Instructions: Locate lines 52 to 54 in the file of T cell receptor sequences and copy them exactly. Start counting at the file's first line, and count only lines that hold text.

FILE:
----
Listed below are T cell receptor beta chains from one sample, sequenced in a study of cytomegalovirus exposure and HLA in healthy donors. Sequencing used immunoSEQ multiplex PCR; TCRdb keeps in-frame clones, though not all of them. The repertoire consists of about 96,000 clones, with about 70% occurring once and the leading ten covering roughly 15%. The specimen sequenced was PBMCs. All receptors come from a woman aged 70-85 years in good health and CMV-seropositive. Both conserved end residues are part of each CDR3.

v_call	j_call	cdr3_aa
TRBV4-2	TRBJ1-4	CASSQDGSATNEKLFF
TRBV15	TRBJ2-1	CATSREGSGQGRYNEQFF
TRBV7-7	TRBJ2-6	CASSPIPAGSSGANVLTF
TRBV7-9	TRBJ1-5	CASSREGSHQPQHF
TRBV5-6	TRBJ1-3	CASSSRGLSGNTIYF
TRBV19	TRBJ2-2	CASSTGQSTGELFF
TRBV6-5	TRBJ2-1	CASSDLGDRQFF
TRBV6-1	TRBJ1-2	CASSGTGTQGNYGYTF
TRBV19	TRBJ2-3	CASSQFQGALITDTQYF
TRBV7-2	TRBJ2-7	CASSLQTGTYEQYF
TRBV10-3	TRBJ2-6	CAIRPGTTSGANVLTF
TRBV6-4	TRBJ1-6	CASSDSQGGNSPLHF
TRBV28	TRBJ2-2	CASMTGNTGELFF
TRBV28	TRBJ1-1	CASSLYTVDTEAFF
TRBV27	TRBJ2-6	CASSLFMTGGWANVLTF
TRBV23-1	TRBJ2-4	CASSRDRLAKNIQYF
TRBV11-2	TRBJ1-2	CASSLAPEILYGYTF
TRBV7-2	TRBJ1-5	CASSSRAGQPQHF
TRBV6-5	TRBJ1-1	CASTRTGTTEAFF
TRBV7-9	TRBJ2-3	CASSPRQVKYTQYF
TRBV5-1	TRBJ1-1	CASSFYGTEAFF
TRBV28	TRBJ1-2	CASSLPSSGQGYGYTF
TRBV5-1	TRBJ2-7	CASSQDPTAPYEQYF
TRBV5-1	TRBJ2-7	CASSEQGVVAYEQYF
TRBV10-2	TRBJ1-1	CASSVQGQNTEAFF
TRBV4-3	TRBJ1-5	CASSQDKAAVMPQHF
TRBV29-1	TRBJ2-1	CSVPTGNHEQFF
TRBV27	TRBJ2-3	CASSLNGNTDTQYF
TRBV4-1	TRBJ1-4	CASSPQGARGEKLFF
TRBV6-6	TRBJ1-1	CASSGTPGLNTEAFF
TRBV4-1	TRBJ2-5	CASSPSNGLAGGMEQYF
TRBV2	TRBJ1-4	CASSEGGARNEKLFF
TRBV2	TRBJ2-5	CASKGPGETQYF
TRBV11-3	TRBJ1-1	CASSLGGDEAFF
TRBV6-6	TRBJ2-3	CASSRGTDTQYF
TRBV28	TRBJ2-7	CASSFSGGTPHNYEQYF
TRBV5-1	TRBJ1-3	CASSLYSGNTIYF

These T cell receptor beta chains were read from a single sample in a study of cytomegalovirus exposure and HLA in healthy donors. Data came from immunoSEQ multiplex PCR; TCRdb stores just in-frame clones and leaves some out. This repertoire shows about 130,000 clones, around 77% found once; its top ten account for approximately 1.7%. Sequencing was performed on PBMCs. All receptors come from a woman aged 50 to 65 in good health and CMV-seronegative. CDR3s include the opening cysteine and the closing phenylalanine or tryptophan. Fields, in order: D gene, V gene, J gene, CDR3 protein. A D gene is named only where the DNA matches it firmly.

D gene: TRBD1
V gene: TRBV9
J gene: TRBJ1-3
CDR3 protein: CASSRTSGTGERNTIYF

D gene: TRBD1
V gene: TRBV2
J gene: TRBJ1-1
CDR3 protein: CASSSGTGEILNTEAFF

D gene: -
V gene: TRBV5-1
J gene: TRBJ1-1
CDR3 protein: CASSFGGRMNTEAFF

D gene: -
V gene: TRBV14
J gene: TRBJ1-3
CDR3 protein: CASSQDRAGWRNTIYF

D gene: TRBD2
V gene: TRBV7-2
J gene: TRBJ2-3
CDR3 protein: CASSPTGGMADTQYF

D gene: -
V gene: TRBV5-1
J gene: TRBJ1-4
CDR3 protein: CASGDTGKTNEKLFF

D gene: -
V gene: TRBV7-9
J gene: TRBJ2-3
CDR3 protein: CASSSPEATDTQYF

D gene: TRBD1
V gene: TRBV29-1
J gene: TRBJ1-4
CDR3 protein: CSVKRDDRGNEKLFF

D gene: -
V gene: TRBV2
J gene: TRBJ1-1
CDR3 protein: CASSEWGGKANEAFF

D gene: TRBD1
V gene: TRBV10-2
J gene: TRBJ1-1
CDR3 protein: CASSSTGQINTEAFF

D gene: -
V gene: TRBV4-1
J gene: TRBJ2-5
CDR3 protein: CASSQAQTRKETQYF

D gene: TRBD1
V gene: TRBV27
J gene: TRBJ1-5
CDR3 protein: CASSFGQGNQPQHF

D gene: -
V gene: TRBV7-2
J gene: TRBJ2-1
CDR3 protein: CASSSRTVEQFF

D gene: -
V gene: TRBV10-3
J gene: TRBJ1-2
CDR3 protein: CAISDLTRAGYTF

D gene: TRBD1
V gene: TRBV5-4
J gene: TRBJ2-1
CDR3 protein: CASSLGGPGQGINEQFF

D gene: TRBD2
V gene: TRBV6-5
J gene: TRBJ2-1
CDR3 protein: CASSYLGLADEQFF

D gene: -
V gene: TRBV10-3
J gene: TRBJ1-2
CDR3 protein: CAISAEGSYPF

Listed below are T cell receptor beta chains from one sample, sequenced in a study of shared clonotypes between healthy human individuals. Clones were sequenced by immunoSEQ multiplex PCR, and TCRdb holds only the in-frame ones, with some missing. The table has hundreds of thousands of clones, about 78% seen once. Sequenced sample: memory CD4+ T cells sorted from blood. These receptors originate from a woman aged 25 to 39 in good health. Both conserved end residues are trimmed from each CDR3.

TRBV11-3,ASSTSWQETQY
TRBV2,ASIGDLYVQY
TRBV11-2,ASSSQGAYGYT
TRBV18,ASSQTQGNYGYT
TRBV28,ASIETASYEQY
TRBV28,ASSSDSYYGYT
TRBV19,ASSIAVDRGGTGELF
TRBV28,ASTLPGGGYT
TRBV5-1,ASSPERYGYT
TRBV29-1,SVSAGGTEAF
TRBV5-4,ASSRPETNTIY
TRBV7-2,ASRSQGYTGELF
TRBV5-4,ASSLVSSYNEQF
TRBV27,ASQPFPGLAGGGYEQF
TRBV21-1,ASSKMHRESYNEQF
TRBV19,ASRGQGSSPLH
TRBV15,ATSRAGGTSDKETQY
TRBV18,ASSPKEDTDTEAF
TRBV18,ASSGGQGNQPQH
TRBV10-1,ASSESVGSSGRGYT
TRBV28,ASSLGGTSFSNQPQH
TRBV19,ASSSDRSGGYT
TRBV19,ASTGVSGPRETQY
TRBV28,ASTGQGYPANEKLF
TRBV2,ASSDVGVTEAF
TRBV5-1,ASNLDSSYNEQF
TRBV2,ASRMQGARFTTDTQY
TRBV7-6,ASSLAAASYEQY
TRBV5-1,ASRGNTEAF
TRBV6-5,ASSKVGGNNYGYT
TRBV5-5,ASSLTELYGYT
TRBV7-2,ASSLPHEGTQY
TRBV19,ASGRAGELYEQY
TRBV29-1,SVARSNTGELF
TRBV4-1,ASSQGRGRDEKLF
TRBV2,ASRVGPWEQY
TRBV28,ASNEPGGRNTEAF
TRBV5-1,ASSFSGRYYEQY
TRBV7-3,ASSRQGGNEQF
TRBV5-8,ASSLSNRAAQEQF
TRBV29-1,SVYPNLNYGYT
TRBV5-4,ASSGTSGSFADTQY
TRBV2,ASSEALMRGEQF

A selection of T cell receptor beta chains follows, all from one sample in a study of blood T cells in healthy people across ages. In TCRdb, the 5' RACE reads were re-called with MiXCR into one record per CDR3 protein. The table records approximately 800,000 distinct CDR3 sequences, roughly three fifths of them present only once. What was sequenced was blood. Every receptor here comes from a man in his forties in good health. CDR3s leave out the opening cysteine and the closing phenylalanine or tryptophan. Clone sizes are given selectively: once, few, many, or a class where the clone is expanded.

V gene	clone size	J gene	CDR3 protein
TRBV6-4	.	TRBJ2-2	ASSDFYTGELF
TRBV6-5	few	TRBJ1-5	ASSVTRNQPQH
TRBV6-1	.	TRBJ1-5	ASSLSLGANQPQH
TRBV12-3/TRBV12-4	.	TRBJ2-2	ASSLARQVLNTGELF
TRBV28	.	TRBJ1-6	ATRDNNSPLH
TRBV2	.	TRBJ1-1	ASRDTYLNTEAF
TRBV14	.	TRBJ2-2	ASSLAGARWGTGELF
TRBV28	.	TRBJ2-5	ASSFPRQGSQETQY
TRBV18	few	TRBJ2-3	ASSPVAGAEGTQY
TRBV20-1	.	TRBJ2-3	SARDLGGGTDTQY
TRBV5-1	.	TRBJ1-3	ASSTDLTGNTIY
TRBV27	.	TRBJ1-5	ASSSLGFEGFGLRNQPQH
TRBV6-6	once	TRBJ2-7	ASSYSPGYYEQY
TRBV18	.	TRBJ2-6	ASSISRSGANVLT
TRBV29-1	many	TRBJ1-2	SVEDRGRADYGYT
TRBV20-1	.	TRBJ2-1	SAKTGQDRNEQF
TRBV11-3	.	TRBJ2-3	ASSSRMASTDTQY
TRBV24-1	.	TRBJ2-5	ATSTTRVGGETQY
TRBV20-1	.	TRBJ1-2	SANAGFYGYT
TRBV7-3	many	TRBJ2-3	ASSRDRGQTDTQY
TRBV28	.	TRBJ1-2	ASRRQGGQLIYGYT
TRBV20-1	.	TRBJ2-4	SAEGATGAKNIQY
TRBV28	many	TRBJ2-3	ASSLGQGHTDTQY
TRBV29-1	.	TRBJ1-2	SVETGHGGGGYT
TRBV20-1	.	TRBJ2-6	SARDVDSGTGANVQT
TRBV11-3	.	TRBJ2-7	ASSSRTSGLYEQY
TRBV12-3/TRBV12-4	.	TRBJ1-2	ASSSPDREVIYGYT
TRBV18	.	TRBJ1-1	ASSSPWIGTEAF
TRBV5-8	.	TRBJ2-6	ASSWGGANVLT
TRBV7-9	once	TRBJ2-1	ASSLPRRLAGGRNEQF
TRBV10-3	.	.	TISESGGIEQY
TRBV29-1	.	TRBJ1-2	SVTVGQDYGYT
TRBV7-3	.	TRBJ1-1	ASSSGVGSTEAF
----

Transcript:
CDR3 protein: CASSFGGRMNTEAFF

D gene: -
V gene: TRBV14